the explosion, all night on the rooftop
of the Sands, sports jackets buttoned, shawls wrapped
tight against the cold and brittle desert air.
Al and I would have preferred martinis
but the girls insisted we drink with them
and they were girls we wanted to please, hoping
they would please us back come morning.
We had seen bombs explode before, Al and I
all up and down the length of Europe
but Artie, testing A-bombs down the road
told us, “You ain’t seen nothin’ yet, my friends!”
By the time the dawn appeared, a knife edge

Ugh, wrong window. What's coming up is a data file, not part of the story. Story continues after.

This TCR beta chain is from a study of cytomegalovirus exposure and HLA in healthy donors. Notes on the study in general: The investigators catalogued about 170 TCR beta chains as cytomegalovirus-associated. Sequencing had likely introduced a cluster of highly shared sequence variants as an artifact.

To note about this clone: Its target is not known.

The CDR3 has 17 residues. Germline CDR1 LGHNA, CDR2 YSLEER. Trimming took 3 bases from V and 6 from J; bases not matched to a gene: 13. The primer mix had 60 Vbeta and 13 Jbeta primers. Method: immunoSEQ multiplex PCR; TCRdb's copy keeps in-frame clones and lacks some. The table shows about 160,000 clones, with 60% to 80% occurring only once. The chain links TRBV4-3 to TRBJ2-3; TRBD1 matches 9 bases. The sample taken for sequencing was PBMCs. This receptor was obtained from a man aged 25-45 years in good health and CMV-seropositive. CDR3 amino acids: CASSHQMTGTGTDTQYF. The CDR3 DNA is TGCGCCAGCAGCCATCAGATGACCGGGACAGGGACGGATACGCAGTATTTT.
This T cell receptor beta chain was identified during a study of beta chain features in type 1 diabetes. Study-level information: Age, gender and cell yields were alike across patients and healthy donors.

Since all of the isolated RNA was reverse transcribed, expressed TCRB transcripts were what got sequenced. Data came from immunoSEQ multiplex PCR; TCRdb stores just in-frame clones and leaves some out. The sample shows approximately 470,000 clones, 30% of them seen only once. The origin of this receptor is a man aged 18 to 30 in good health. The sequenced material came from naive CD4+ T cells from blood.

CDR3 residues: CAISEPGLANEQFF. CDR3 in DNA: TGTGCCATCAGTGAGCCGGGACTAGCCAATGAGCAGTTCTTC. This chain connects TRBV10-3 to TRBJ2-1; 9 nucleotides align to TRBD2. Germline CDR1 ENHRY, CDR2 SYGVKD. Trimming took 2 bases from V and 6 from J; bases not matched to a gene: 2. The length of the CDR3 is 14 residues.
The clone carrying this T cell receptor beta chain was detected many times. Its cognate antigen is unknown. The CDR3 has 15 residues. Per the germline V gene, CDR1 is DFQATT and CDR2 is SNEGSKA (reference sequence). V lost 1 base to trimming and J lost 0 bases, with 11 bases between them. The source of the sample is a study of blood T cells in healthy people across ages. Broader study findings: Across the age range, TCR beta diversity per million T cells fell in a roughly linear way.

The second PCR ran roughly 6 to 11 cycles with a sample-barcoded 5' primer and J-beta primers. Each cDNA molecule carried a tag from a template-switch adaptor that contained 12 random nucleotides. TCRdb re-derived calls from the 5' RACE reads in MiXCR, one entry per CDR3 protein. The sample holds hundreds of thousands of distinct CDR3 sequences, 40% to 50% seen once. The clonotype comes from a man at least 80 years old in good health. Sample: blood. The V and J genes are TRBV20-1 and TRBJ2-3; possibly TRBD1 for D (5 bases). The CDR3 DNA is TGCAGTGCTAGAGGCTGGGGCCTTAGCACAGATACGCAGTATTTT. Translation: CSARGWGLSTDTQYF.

on the horizon, Al was dueling tongues
with Doris, my hand was far up Sally’s skirt.
And then the monstrous thing exploded.
The rumble was like a million tanks rolling
across France at once, the wind like as many
bombers whooshing overhead, the light as if
the Earth itself was a cannon muzzle.
And as the monstrous cloud began to rise
like nothing less than Death, himself
I crawled into Sally’s welcome lap
and buried myself in her perfume.
Later, we made love like animals, proving
we, at least, were still alive, unlike the Japs
at Hiroshima and Nagasaki
who suddenly could have been next door.
And when I ejaculated, the white cloud
of my semen mushrooming inside of her
I, who’d said he never wanted children
prayed this explosion would bring new life.